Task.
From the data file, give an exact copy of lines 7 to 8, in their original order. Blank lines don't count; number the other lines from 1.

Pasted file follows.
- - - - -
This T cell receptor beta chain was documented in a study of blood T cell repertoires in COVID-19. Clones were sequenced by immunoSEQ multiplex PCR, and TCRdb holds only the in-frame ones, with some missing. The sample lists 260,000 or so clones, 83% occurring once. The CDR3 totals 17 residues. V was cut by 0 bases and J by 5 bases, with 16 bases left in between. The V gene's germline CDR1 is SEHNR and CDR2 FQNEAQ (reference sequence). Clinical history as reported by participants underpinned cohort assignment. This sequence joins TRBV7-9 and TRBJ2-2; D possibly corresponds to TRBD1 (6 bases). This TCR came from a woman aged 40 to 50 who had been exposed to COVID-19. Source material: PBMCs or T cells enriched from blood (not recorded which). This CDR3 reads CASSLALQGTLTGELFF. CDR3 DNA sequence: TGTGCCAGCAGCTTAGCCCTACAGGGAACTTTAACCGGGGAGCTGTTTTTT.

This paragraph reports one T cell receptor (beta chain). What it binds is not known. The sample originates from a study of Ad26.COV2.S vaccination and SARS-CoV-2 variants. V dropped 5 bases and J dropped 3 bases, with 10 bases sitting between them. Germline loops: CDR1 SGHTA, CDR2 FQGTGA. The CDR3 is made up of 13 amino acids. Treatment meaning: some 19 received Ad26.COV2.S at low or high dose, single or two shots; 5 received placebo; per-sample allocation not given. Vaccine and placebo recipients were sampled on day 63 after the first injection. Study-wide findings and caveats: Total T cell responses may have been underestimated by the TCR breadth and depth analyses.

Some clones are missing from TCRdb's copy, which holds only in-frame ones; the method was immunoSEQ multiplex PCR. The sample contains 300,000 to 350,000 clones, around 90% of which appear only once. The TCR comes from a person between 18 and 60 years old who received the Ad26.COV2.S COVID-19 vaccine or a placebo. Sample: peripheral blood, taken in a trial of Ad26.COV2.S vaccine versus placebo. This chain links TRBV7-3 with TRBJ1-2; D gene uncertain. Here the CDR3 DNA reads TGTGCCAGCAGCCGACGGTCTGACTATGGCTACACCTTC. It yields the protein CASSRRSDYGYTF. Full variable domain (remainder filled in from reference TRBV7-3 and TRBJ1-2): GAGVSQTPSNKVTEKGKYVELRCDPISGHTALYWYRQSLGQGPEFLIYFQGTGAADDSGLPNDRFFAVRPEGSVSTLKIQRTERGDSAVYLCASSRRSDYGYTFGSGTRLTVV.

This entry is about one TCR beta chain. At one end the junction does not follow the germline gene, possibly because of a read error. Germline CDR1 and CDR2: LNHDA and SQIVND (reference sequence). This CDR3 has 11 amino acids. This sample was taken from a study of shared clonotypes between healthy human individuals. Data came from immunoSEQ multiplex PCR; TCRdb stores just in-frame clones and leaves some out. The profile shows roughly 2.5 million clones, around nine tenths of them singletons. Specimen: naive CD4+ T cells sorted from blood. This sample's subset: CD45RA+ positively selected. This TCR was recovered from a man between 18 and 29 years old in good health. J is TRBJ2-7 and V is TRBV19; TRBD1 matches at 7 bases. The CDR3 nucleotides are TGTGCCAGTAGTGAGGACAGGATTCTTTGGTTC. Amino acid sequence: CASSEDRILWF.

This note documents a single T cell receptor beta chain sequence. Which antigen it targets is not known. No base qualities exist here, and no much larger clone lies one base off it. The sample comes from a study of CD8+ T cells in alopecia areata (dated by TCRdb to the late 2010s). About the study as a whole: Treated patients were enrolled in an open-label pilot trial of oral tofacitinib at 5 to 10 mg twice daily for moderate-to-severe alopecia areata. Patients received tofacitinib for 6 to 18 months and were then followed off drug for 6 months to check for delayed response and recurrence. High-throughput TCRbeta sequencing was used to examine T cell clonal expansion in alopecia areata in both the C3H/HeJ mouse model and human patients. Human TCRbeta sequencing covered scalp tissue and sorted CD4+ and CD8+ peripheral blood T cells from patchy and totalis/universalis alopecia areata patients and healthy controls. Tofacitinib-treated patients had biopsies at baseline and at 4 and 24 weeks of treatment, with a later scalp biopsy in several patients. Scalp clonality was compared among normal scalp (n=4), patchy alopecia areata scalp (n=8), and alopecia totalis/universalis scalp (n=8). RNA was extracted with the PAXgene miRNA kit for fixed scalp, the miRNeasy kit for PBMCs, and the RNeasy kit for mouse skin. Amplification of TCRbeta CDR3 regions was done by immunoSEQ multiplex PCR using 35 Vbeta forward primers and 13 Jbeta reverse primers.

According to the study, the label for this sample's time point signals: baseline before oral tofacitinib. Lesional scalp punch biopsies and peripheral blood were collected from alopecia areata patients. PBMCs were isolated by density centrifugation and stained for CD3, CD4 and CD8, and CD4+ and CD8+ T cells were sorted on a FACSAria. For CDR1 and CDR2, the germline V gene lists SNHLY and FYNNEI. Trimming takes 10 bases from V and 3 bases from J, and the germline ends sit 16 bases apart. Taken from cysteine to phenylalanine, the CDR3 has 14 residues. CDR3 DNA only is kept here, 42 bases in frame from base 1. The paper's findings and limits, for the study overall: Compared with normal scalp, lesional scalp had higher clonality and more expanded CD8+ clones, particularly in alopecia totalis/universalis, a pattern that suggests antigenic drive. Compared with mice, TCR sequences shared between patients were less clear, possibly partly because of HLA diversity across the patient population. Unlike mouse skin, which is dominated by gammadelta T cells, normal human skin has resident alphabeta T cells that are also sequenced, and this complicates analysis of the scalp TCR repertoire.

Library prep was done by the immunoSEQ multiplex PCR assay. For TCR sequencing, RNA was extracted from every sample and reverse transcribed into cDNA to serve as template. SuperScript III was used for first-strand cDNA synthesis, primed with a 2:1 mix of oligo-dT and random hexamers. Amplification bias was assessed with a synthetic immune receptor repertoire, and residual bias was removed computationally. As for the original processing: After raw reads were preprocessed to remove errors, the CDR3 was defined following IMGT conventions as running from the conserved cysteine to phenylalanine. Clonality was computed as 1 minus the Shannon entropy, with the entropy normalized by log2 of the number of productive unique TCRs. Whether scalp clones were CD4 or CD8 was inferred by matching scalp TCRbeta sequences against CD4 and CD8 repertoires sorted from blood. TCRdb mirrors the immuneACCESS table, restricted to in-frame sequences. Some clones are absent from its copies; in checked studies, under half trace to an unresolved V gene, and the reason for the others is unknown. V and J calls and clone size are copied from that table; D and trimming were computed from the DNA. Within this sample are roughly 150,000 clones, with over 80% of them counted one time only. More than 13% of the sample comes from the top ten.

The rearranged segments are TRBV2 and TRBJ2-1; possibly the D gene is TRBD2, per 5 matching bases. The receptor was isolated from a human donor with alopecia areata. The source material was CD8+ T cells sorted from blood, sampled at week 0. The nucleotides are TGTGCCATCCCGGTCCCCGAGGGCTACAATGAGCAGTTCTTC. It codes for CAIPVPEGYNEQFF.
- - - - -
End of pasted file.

Library prep was done by the immunoSEQ multiplex PCR assay. For TCR sequencing, RNA was extracted from every sample and reverse transcribed into cDNA to serve as template. SuperScript III was used for first-strand cDNA synthesis, primed with a 2:1 mix of oligo-dT and random hexamers. Amplification bias was assessed with a synthetic immune receptor repertoire, and residual bias was removed computationally. As for the original processing: After raw reads were preprocessed to remove errors, the CDR3 was defined following IMGT conventions as running from the conserved cysteine to phenylalanine. Clonality was computed as 1 minus the Shannon entropy, with the entropy normalized by log2 of the number of productive unique TCRs. Whether scalp clones were CD4 or CD8 was inferred by matching scalp TCRbeta sequences against CD4 and CD8 repertoires sorted from blood. TCRdb mirrors the immuneACCESS table, restricted to in-frame sequences. Some clones are absent from its copies; in checked studies, under half trace to an unresolved V gene, and the reason for the others is unknown. V and J calls and clone size are copied from that table; D and trimming were computed from the DNA. Within this sample are roughly 150,000 clones, with over 80% of them counted one time only. More than 13% of the sample comes from the top ten.

The rearranged segments are TRBV2 and TRBJ2-1; possibly the D gene is TRBD2, per 5 matching bases. The receptor was isolated from a human donor with alopecia areata. The source material was CD8+ T cells sorted from blood, sampled at week 0. The nucleotides are TGTGCCATCCCGGTCCCCGAGGGCTACAATGAGCAGTTCTTC. It codes for CAIPVPEGYNEQFF.